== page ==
Is it legal to booby-trap your own property?

–And if not, why not?

First of all, let me stress that I’m asking simply from idle curiosity. But I was wondering the other day about attack dogs; they’re trained specifically to inflict potentially fatal damage to intruders, yet they are legal to own (so long as a sign is posted warning of their presence). But what about other lethal means of discouraging unwanted guests? If I cared to, could I protect my suburban home by constructing a “death gauntlet” of bear traps, concealed pits lined with bamboo stakes, spring-loaded guillotines, etc.? What about a tripwired shotgun in the foyer, or a huge stone sphere poised to crush anyone who touches my X-Men comics? If I hung up signs reading, “No Trespassing: Beware of Minefield,” could I then use claymores to keep those pesky neighbor kids off my lawn?

From this site.

Gracias, Q.E.D. Actually, asking if such a trap is illegal was really only half my question–I was pretty sure that it is, though I’d never heard of a specific case. (In fact, I’m a bit surprised to learn that there are apparently states where it isn’t illegal. And which states would these be, then?) I guess I should have been clearer; sorry about that.

Anyway, given that a shotgun trap is illegal because it is indiscriminate, as your link claims, then why isn’t an attack dog considered just as illegal, for exactly the same reason? After all, it’s not as though the dog is going to stop and ask questions, or recognize a policeman’s uniform. So why the legal distinction?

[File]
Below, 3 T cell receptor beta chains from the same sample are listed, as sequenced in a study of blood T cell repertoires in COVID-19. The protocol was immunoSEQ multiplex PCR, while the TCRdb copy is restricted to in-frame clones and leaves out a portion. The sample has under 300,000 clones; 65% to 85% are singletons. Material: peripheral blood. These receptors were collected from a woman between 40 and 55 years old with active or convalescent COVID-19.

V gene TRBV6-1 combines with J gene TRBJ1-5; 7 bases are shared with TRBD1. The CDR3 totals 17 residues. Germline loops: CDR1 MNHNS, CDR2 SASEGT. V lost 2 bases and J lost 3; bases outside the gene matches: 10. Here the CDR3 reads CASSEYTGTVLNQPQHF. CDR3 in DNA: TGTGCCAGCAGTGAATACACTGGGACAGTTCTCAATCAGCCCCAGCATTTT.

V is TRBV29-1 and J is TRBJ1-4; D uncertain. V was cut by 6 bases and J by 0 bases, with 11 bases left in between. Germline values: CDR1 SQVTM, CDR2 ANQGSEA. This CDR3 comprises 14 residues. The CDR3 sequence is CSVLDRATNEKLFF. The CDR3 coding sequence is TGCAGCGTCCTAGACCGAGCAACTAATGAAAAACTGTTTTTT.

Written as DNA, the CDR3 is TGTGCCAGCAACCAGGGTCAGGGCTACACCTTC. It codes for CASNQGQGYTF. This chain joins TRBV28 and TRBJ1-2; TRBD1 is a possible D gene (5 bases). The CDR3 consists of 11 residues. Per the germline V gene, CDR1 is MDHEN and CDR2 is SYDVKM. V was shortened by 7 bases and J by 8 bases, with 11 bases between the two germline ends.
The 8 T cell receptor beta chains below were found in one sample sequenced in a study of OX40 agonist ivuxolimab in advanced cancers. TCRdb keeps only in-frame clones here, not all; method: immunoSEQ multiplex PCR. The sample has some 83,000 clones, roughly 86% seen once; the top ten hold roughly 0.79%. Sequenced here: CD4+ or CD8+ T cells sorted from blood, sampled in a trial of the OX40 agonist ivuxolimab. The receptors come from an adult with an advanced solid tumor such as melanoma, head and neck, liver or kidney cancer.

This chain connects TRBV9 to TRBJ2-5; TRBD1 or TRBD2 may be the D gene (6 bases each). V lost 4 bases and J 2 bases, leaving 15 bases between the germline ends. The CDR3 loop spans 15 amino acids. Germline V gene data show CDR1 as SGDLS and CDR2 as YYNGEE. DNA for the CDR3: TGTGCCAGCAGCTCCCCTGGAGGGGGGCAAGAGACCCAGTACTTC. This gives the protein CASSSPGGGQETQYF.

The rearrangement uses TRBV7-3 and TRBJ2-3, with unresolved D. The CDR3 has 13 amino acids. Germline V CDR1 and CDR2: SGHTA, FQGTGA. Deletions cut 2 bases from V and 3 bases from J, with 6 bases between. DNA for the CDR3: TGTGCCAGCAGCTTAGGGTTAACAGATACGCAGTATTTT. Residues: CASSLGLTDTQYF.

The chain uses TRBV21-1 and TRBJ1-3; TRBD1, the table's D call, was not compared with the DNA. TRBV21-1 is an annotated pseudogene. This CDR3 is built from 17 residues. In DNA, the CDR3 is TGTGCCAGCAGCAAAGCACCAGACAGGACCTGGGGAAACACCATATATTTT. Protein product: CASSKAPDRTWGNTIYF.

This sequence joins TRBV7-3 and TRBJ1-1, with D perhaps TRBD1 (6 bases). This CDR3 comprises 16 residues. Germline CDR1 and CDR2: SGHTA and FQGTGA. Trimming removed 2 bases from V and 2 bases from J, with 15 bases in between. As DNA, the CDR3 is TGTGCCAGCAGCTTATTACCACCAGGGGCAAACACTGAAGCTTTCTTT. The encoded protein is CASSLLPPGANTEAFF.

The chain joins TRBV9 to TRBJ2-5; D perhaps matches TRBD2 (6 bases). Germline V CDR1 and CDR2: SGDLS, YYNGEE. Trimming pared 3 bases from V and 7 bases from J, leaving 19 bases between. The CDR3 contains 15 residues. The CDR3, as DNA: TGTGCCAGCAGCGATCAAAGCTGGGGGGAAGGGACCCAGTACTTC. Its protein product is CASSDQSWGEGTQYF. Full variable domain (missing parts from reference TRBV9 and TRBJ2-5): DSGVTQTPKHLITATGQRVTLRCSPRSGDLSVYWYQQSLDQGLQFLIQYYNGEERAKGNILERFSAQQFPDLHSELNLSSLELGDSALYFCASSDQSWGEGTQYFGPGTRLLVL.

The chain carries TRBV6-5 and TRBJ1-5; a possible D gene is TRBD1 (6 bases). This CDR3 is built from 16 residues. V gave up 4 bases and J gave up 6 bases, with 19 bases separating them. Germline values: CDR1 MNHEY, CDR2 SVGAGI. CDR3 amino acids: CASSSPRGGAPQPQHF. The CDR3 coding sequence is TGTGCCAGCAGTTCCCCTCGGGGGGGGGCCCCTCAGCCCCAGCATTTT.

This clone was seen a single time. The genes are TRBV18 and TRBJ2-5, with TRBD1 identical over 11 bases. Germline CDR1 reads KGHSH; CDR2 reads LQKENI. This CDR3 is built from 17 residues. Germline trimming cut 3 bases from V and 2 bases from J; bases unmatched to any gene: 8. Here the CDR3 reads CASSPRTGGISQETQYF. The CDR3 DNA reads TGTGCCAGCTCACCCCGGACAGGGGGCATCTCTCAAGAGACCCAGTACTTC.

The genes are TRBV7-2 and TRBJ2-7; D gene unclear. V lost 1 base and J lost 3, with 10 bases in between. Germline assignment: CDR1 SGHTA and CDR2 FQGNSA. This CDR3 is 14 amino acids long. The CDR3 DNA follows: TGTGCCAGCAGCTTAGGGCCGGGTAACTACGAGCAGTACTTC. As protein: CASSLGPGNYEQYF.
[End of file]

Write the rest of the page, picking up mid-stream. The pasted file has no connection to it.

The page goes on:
Heh, that’s a good story. What if you put a paint bomb? Then you could just tell the cops to look for a very green person. :slight_smile:

No. People are more important than property. Same reason you can’t shoot someone robbing you. You can only shoot in self defense.

However, jury nulification is not unknown in such cases.

P.S. I am not an attorney but I play one on the Internet.

At least in California, it may be a felony to won a dog trained to kill:

my business law professor said something like…

it varies in state to state…

in texas… property laws are very strict, you can legally shoot someone who is on your property without permission… shoot first ask questions later type thing…

atleast thats what i think he said :slight_smile:

My WAG is you can’t. We have some Texas lawyers around, how about it?

IANAL (best to get this out the way upfront)

Restatement of Torts Sec. 85: “…A possessor of land cannot do indirectly and by a mechanical device that which, were he present, he could not do immediately and in person. Therefore, he cannot gain a privilege to install, for the purpose of protecting his land from intrusions harmless to the lives and limbs of the occupiers or users of it a mechanical device whose only purpose is to inflict death or serious harm upon such as may intrude…”

From Katko v. Briney 183 N.W.2d 657: The fact that the trespasser may be acting in violation of the law does not change the rule.
In addition to civil liabilty, many jurisdictions hold the landowner criminally liable for serious injuries or homicide caused by spring guns and other set devices.
Further, sometimes a dog IS considered the same. In the case of children, for example, they cannot be reasonably expected to read signs that say “Beware of Dog” or other such warnings. Your X-Men comics could be considered an Attractive Nuisance and, thus, you can still be held responsible unless you provide an adequate way to block access to them (other than falling boulders).

I have no idea how close I’ve come to answering your specific quesitons, but this is about the best I’m going to do for tonight.

God, I’d love to trap some boobies. But I don’t seem to be very good at it.

In my city, yes, is illegal, as a guy around the corner actually did this. The fire dept came one day to check for fire safety & they found his property has booby traps on it when they tried to enter it.